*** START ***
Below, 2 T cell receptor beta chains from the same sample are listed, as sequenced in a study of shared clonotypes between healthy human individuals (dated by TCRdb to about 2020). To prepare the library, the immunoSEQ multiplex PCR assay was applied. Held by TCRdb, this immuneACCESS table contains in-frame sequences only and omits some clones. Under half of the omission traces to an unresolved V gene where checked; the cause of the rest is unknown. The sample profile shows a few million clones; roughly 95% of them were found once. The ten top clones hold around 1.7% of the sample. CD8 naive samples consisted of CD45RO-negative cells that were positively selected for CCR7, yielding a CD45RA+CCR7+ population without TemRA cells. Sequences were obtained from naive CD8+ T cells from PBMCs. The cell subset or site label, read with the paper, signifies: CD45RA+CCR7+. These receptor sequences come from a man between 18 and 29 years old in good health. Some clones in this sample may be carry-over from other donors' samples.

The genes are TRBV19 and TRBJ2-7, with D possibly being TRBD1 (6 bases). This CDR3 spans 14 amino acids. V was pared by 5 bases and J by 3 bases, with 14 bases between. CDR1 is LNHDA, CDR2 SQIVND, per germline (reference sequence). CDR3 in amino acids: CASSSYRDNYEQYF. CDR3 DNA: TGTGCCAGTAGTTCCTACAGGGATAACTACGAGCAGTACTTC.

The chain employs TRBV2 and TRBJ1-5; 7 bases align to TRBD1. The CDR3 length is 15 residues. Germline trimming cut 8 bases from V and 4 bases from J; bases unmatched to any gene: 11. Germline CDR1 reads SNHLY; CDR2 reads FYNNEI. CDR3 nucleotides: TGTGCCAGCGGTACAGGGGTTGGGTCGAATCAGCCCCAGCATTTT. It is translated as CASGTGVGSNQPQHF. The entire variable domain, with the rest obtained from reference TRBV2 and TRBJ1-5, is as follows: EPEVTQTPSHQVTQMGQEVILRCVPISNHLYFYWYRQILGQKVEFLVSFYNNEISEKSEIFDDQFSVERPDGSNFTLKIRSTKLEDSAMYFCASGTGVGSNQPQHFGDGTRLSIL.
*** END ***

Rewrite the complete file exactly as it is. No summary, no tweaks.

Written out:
Below, 2 T cell receptor beta chains from the same sample are listed, as sequenced in a study of shared clonotypes between healthy human individuals (dated by TCRdb to about 2020). To prepare the library, the immunoSEQ multiplex PCR assay was applied. Held by TCRdb, this immuneACCESS table contains in-frame sequences only and omits some clones. Under half of the omission traces to an unresolved V gene where checked; the cause of the rest is unknown. The sample profile shows a few million clones; roughly 95% of them were found once. The ten top clones hold around 1.7% of the sample. CD8 naive samples consisted of CD45RO-negative cells that were positively selected for CCR7, yielding a CD45RA+CCR7+ population without TemRA cells. Sequences were obtained from naive CD8+ T cells from PBMCs. The cell subset or site label, read with the paper, signifies: CD45RA+CCR7+. These receptor sequences come from a man between 18 and 29 years old in good health. Some clones in this sample may be carry-over from other donors' samples.

The genes are TRBV19 and TRBJ2-7, with D possibly being TRBD1 (6 bases). This CDR3 spans 14 amino acids. V was pared by 5 bases and J by 3 bases, with 14 bases between. CDR1 is LNHDA, CDR2 SQIVND, per germline (reference sequence). CDR3 in amino acids: CASSSYRDNYEQYF. CDR3 DNA: TGTGCCAGTAGTTCCTACAGGGATAACTACGAGCAGTACTTC.

The chain employs TRBV2 and TRBJ1-5; 7 bases align to TRBD1. The CDR3 length is 15 residues. Germline trimming cut 8 bases from V and 4 bases from J; bases unmatched to any gene: 11. Germline CDR1 reads SNHLY; CDR2 reads FYNNEI. CDR3 nucleotides: TGTGCCAGCGGTACAGGGGTTGGGTCGAATCAGCCCCAGCATTTT. It is translated as CASGTGVGSNQPQHF. The entire variable domain, with the rest obtained from reference TRBV2 and TRBJ1-5, is as follows: EPEVTQTPSHQVTQMGQEVILRCVPISNHLYFYWYRQILGQKVEFLVSFYNNEISEKSEIFDDQFSVERPDGSNFTLKIRSTKLEDSAMYFCASGTGVGSNQPQHFGDGTRLSIL.